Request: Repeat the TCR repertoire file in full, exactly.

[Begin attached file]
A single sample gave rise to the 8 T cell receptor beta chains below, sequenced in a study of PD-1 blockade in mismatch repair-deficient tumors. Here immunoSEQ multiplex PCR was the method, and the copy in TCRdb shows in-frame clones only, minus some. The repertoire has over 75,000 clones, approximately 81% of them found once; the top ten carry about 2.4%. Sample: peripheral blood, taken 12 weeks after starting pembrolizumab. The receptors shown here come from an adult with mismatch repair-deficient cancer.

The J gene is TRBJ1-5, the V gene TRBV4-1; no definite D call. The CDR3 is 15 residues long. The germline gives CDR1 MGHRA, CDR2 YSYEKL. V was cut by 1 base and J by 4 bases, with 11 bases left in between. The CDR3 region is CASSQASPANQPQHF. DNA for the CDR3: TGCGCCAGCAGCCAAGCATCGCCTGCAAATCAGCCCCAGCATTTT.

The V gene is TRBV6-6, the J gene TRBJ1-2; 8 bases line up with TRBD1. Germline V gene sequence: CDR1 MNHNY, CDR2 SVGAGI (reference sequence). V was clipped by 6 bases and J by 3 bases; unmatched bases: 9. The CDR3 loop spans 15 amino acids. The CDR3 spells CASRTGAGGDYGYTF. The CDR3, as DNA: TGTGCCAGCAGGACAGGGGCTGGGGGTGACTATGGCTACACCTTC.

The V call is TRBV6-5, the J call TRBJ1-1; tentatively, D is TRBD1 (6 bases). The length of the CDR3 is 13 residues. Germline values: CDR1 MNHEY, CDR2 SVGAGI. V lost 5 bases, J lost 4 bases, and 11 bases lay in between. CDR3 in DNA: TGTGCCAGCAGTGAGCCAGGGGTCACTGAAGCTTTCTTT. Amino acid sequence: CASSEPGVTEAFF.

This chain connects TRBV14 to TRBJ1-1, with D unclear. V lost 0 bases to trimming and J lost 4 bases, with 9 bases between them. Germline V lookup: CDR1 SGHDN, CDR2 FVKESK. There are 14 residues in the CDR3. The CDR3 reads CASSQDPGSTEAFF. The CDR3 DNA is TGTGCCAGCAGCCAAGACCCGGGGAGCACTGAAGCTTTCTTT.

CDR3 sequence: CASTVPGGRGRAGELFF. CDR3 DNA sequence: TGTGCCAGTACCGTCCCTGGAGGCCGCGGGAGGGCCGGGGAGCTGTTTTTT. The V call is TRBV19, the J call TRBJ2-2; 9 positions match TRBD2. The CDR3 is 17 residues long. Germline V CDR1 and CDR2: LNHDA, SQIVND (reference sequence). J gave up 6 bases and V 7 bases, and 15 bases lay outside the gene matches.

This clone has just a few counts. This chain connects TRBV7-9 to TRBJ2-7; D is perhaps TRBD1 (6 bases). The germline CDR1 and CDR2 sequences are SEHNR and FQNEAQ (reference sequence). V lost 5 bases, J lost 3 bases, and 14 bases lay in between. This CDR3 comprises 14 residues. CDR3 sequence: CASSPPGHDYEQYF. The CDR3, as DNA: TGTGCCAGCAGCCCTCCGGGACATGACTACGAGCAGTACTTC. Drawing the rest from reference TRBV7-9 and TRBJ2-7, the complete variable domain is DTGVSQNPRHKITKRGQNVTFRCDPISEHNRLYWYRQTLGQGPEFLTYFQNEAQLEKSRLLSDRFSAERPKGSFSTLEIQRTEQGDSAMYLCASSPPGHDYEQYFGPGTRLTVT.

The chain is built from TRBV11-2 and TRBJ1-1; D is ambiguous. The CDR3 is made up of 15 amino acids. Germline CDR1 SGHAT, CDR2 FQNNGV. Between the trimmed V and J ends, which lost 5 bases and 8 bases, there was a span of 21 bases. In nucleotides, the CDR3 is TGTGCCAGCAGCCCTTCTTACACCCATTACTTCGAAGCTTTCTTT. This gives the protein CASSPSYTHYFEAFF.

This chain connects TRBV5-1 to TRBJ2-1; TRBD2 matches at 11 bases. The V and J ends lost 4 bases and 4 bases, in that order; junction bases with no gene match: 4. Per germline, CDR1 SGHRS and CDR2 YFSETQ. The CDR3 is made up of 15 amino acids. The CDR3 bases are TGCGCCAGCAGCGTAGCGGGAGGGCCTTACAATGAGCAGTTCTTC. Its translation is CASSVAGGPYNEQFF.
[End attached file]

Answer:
A single sample gave rise to the 8 T cell receptor beta chains below, sequenced in a study of PD-1 blockade in mismatch repair-deficient tumors. Here immunoSEQ multiplex PCR was the method, and the copy in TCRdb shows in-frame clones only, minus some. The repertoire has over 75,000 clones, approximately 81% of them found once; the top ten carry about 2.4%. Sample: peripheral blood, taken 12 weeks after starting pembrolizumab. The receptors shown here come from an adult with mismatch repair-deficient cancer.

The J gene is TRBJ1-5, the V gene TRBV4-1; no definite D call. The CDR3 is 15 residues long. The germline gives CDR1 MGHRA, CDR2 YSYEKL. V was cut by 1 base and J by 4 bases, with 11 bases left in between. The CDR3 region is CASSQASPANQPQHF. DNA for the CDR3: TGCGCCAGCAGCCAAGCATCGCCTGCAAATCAGCCCCAGCATTTT.

The V gene is TRBV6-6, the J gene TRBJ1-2; 8 bases line up with TRBD1. Germline V gene sequence: CDR1 MNHNY, CDR2 SVGAGI (reference sequence). V was clipped by 6 bases and J by 3 bases; unmatched bases: 9. The CDR3 loop spans 15 amino acids. The CDR3 spells CASRTGAGGDYGYTF. The CDR3, as DNA: TGTGCCAGCAGGACAGGGGCTGGGGGTGACTATGGCTACACCTTC.

The V call is TRBV6-5, the J call TRBJ1-1; tentatively, D is TRBD1 (6 bases). The length of the CDR3 is 13 residues. Germline values: CDR1 MNHEY, CDR2 SVGAGI. V lost 5 bases, J lost 4 bases, and 11 bases lay in between. CDR3 in DNA: TGTGCCAGCAGTGAGCCAGGGGTCACTGAAGCTTTCTTT. Amino acid sequence: CASSEPGVTEAFF.

This chain connects TRBV14 to TRBJ1-1, with D unclear. V lost 0 bases to trimming and J lost 4 bases, with 9 bases between them. Germline V lookup: CDR1 SGHDN, CDR2 FVKESK. There are 14 residues in the CDR3. The CDR3 reads CASSQDPGSTEAFF. The CDR3 DNA is TGTGCCAGCAGCCAAGACCCGGGGAGCACTGAAGCTTTCTTT.

CDR3 sequence: CASTVPGGRGRAGELFF. CDR3 DNA sequence: TGTGCCAGTACCGTCCCTGGAGGCCGCGGGAGGGCCGGGGAGCTGTTTTTT. The V call is TRBV19, the J call TRBJ2-2; 9 positions match TRBD2. The CDR3 is 17 residues long. Germline V CDR1 and CDR2: LNHDA, SQIVND (reference sequence). J gave up 6 bases and V 7 bases, and 15 bases lay outside the gene matches.

This clone has just a few counts. This chain connects TRBV7-9 to TRBJ2-7; D is perhaps TRBD1 (6 bases). The germline CDR1 and CDR2 sequences are SEHNR and FQNEAQ (reference sequence). V lost 5 bases, J lost 3 bases, and 14 bases lay in between. This CDR3 comprises 14 residues. CDR3 sequence: CASSPPGHDYEQYF. The CDR3, as DNA: TGTGCCAGCAGCCCTCCGGGACATGACTACGAGCAGTACTTC. Drawing the rest from reference TRBV7-9 and TRBJ2-7, the complete variable domain is DTGVSQNPRHKITKRGQNVTFRCDPISEHNRLYWYRQTLGQGPEFLTYFQNEAQLEKSRLLSDRFSAERPKGSFSTLEIQRTEQGDSAMYLCASSPPGHDYEQYFGPGTRLTVT.

The chain is built from TRBV11-2 and TRBJ1-1; D is ambiguous. The CDR3 is made up of 15 amino acids. Germline CDR1 SGHAT, CDR2 FQNNGV. Between the trimmed V and J ends, which lost 5 bases and 8 bases, there was a span of 21 bases. In nucleotides, the CDR3 is TGTGCCAGCAGCCCTTCTTACACCCATTACTTCGAAGCTTTCTTT. This gives the protein CASSPSYTHYFEAFF.

This chain connects TRBV5-1 to TRBJ2-1; TRBD2 matches at 11 bases. The V and J ends lost 4 bases and 4 bases, in that order; junction bases with no gene match: 4. Per germline, CDR1 SGHRS and CDR2 YFSETQ. The CDR3 is made up of 15 amino acids. The CDR3 bases are TGCGCCAGCAGCGTAGCGGGAGGGCCTTACAATGAGCAGTTCTTC. Its translation is CASSVAGGPYNEQFF.